We are all likely to remember a time when we felt betrayed: by parents, teachers, preachers, friends, or lovers. The pain burns so intensely, it leaves scars embedded in the crevices of our hearts. At worst, any time we even think of the betrayal, our hearts are once again set ablaze, reigniting that tender scar tissue as if it were tinder. At best, the old scar is thick but itches as a reminder to be aware of what and to whom we share our vulnerable parts. 

 A lesser-discussed form of betrayal is the one we inflict upon ourselves. We must dig deep into our well of courage in order to act on our internal knowing and honor our longings. Too often dreams, desires, and goals end up in a muddy wasteland, buried in the bog of our unconscious. How often do we sacrifice our words or our dreams in order to “keep the peace”? If we keep giving ourselves away or refuse to honor what we truly think or feel, we are ultimately sending the message that we are not as important as the other person. In effect betraying our self- respect, our time, our knowledge, or other aspects of our lives.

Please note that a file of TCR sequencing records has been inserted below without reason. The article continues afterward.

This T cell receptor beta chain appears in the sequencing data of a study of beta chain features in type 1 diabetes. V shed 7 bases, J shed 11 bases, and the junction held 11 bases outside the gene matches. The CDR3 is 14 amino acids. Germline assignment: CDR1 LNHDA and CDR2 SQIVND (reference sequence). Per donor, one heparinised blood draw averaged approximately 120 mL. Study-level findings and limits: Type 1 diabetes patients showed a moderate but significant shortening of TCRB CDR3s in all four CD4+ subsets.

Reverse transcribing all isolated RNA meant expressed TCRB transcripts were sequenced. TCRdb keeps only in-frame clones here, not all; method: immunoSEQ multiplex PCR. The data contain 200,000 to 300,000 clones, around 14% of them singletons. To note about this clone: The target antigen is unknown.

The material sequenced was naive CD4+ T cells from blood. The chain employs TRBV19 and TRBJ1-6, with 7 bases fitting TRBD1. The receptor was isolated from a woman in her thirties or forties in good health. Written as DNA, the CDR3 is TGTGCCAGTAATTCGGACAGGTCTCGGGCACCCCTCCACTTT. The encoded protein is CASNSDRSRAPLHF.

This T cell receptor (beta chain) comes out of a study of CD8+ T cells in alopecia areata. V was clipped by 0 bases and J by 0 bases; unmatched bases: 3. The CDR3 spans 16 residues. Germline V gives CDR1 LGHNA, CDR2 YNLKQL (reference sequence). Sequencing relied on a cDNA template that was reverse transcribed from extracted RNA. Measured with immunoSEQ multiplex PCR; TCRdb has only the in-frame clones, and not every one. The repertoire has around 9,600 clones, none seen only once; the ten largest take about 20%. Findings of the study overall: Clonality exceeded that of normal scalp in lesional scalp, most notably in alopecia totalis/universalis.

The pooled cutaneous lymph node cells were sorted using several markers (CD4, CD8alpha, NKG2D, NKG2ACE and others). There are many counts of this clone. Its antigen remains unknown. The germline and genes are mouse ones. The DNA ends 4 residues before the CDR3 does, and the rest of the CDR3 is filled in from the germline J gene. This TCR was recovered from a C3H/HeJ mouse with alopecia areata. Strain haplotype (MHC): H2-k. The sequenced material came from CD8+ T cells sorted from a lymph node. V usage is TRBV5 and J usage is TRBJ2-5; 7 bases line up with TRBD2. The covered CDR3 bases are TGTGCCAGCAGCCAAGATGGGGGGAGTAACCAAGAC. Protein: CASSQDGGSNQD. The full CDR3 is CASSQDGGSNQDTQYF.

Back in 2002 when my partner and I were planning our wedding we came across a poem titled The Invitation by Oriah Mountain Dreamer. The poem is threatening because it point blank calls forth the places in ourselves we hold in fear and challenges us to be raw, courageous and absolutely honest with each other and ourselves; in other words, our authentic selves. The poem could be accused of being Oriah's idealistic notion of a relationship but in reality it is so brutally confrontational most folks betray their own internal fear and walk away. Sounds absolutely perfect for a wedding reading, right! We had more comments about this poem after our wedding than the venue, meal, or clothes we wore. Friends who were completely sworn off marriage said later, “if I could have that, that kind of relationship, I would get married tomorrow.”